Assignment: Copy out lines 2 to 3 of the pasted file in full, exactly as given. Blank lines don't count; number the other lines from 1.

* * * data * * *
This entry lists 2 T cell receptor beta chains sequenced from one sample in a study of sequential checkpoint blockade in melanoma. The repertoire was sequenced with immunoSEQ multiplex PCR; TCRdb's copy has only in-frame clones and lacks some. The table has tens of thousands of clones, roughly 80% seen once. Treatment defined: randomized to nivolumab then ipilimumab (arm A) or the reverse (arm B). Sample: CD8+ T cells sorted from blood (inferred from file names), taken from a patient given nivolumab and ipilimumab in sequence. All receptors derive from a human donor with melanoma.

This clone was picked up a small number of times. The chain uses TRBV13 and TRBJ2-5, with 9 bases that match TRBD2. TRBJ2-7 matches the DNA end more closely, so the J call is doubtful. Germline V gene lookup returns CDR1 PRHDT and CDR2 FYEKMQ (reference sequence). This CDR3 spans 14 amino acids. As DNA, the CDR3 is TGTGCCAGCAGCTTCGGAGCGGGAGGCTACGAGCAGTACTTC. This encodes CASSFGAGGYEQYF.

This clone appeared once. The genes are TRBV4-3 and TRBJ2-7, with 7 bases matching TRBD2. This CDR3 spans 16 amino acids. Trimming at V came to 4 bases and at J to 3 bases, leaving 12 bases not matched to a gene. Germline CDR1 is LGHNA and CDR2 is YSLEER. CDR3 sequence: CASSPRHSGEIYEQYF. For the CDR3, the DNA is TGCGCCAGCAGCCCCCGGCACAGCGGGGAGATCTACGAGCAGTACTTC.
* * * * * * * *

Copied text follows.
This clone was picked up a small number of times. The chain uses TRBV13 and TRBJ2-5, with 9 bases that match TRBD2. TRBJ2-7 matches the DNA end more closely, so the J call is doubtful. Germline V gene lookup returns CDR1 PRHDT and CDR2 FYEKMQ (reference sequence). This CDR3 spans 14 amino acids. As DNA, the CDR3 is TGTGCCAGCAGCTTCGGAGCGGGAGGCTACGAGCAGTACTTC. This encodes CASSFGAGGYEQYF.

This clone appeared once. The genes are TRBV4-3 and TRBJ2-7, with 7 bases matching TRBD2. This CDR3 spans 16 amino acids. Trimming at V came to 4 bases and at J to 3 bases, leaving 12 bases not matched to a gene. Germline CDR1 is LGHNA and CDR2 is YSLEER. CDR3 sequence: CASSPRHSGEIYEQYF. For the CDR3, the DNA is TGCGCCAGCAGCCCCCGGCACAGCGGGGAGATCTACGAGCAGTACTTC.